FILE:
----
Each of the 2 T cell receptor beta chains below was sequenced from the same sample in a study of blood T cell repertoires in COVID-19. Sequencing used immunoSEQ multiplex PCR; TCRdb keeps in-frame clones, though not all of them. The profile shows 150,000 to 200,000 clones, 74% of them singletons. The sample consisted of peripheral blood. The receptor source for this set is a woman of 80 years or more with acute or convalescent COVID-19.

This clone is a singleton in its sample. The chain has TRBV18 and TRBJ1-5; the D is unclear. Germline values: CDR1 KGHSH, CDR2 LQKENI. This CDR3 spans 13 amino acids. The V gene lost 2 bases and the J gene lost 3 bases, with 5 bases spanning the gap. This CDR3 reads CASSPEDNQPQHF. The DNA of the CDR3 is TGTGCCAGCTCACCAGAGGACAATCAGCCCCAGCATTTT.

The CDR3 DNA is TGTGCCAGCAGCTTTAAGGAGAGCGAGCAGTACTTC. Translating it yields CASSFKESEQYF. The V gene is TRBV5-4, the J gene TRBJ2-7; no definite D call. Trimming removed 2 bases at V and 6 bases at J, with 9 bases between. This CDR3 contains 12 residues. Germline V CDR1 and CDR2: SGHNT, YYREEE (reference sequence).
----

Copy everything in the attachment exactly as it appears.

Each of the 2 T cell receptor beta chains below was sequenced from the same sample in a study of blood T cell repertoires in COVID-19. Sequencing used immunoSEQ multiplex PCR; TCRdb keeps in-frame clones, though not all of them. The profile shows 150,000 to 200,000 clones, 74% of them singletons. The sample consisted of peripheral blood. The receptor source for this set is a woman of 80 years or more with acute or convalescent COVID-19.

This clone is a singleton in its sample. The chain has TRBV18 and TRBJ1-5; the D is unclear. Germline values: CDR1 KGHSH, CDR2 LQKENI. This CDR3 spans 13 amino acids. The V gene lost 2 bases and the J gene lost 3 bases, with 5 bases spanning the gap. This CDR3 reads CASSPEDNQPQHF. The DNA of the CDR3 is TGTGCCAGCTCACCAGAGGACAATCAGCCCCAGCATTTT.

The CDR3 DNA is TGTGCCAGCAGCTTTAAGGAGAGCGAGCAGTACTTC. Translating it yields CASSFKESEQYF. The V gene is TRBV5-4, the J gene TRBJ2-7; no definite D call. Trimming removed 2 bases at V and 6 bases at J, with 9 bases between. This CDR3 contains 12 residues. Germline V CDR1 and CDR2: SGHNT, YYREEE (reference sequence).